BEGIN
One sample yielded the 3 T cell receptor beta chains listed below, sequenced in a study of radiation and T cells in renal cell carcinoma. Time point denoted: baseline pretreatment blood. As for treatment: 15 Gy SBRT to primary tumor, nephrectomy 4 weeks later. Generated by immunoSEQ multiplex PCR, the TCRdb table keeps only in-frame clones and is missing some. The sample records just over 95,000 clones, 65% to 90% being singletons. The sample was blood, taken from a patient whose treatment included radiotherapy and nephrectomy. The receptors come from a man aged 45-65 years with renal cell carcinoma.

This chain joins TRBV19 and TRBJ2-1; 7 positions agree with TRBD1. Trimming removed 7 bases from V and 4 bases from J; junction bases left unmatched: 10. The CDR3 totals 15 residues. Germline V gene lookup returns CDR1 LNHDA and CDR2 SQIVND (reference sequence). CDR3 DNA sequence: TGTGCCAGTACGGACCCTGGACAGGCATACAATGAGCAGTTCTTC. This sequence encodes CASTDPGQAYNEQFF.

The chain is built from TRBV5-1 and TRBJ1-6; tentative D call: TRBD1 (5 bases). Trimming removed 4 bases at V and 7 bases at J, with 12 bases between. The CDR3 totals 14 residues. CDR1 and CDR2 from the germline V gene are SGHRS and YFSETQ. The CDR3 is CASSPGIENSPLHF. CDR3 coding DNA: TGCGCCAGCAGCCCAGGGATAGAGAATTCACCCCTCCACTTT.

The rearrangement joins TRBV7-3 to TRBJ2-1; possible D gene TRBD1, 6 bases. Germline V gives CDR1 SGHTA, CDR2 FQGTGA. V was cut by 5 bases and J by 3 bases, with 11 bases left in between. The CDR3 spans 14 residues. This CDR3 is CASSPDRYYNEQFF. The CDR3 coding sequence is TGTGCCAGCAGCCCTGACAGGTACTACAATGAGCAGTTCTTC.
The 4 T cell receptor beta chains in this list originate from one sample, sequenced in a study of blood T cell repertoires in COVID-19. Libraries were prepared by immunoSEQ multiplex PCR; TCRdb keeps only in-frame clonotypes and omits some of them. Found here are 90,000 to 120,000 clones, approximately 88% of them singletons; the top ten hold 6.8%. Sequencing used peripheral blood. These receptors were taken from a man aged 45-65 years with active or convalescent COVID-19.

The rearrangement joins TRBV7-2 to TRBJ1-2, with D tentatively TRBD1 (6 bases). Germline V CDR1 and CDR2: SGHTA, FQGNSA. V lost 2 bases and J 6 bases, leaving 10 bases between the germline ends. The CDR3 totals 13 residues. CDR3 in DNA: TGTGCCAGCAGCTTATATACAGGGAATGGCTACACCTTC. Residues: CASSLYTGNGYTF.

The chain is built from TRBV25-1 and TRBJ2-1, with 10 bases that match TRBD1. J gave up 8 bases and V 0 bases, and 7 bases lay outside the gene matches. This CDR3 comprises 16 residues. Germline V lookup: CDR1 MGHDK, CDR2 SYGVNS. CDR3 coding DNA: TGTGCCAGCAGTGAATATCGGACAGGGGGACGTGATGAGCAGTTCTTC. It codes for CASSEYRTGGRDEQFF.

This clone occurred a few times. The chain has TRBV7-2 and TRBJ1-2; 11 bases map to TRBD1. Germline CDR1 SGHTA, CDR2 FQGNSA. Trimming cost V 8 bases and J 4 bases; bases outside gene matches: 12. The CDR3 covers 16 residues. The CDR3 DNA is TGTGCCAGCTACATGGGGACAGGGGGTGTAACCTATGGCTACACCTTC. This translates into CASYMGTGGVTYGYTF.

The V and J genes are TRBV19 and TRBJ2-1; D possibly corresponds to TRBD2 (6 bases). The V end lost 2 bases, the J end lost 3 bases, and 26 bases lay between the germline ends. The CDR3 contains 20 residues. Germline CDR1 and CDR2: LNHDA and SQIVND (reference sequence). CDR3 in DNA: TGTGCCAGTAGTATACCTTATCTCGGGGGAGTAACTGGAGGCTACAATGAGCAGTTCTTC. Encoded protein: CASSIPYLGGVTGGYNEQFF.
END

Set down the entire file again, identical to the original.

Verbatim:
One sample yielded the 3 T cell receptor beta chains listed below, sequenced in a study of radiation and T cells in renal cell carcinoma. Time point denoted: baseline pretreatment blood. As for treatment: 15 Gy SBRT to primary tumor, nephrectomy 4 weeks later. Generated by immunoSEQ multiplex PCR, the TCRdb table keeps only in-frame clones and is missing some. The sample records just over 95,000 clones, 65% to 90% being singletons. The sample was blood, taken from a patient whose treatment included radiotherapy and nephrectomy. The receptors come from a man aged 45-65 years with renal cell carcinoma.

This chain joins TRBV19 and TRBJ2-1; 7 positions agree with TRBD1. Trimming removed 7 bases from V and 4 bases from J; junction bases left unmatched: 10. The CDR3 totals 15 residues. Germline V gene lookup returns CDR1 LNHDA and CDR2 SQIVND (reference sequence). CDR3 DNA sequence: TGTGCCAGTACGGACCCTGGACAGGCATACAATGAGCAGTTCTTC. This sequence encodes CASTDPGQAYNEQFF.

The chain is built from TRBV5-1 and TRBJ1-6; tentative D call: TRBD1 (5 bases). Trimming removed 4 bases at V and 7 bases at J, with 12 bases between. The CDR3 totals 14 residues. CDR1 and CDR2 from the germline V gene are SGHRS and YFSETQ. The CDR3 is CASSPGIENSPLHF. CDR3 coding DNA: TGCGCCAGCAGCCCAGGGATAGAGAATTCACCCCTCCACTTT.

The rearrangement joins TRBV7-3 to TRBJ2-1; possible D gene TRBD1, 6 bases. Germline V gives CDR1 SGHTA, CDR2 FQGTGA. V was cut by 5 bases and J by 3 bases, with 11 bases left in between. The CDR3 spans 14 residues. This CDR3 is CASSPDRYYNEQFF. The CDR3 coding sequence is TGTGCCAGCAGCCCTGACAGGTACTACAATGAGCAGTTCTTC.
The 4 T cell receptor beta chains in this list originate from one sample, sequenced in a study of blood T cell repertoires in COVID-19. Libraries were prepared by immunoSEQ multiplex PCR; TCRdb keeps only in-frame clonotypes and omits some of them. Found here are 90,000 to 120,000 clones, approximately 88% of them singletons; the top ten hold 6.8%. Sequencing used peripheral blood. These receptors were taken from a man aged 45-65 years with active or convalescent COVID-19.

The rearrangement joins TRBV7-2 to TRBJ1-2, with D tentatively TRBD1 (6 bases). Germline V CDR1 and CDR2: SGHTA, FQGNSA. V lost 2 bases and J 6 bases, leaving 10 bases between the germline ends. The CDR3 totals 13 residues. CDR3 in DNA: TGTGCCAGCAGCTTATATACAGGGAATGGCTACACCTTC. Residues: CASSLYTGNGYTF.

The chain is built from TRBV25-1 and TRBJ2-1, with 10 bases that match TRBD1. J gave up 8 bases and V 0 bases, and 7 bases lay outside the gene matches. This CDR3 comprises 16 residues. Germline V lookup: CDR1 MGHDK, CDR2 SYGVNS. CDR3 coding DNA: TGTGCCAGCAGTGAATATCGGACAGGGGGACGTGATGAGCAGTTCTTC. It codes for CASSEYRTGGRDEQFF.

This clone occurred a few times. The chain has TRBV7-2 and TRBJ1-2; 11 bases map to TRBD1. Germline CDR1 SGHTA, CDR2 FQGNSA. Trimming cost V 8 bases and J 4 bases; bases outside gene matches: 12. The CDR3 covers 16 residues. The CDR3 DNA is TGTGCCAGCTACATGGGGACAGGGGGTGTAACCTATGGCTACACCTTC. This translates into CASYMGTGGVTYGYTF.

The V and J genes are TRBV19 and TRBJ2-1; D possibly corresponds to TRBD2 (6 bases). The V end lost 2 bases, the J end lost 3 bases, and 26 bases lay between the germline ends. The CDR3 contains 20 residues. Germline CDR1 and CDR2: LNHDA and SQIVND (reference sequence). CDR3 in DNA: TGTGCCAGTAGTATACCTTATCTCGGGGGAGTAACTGGAGGCTACAATGAGCAGTTCTTC. Encoded protein: CASSIPYLGGVTGGYNEQFF.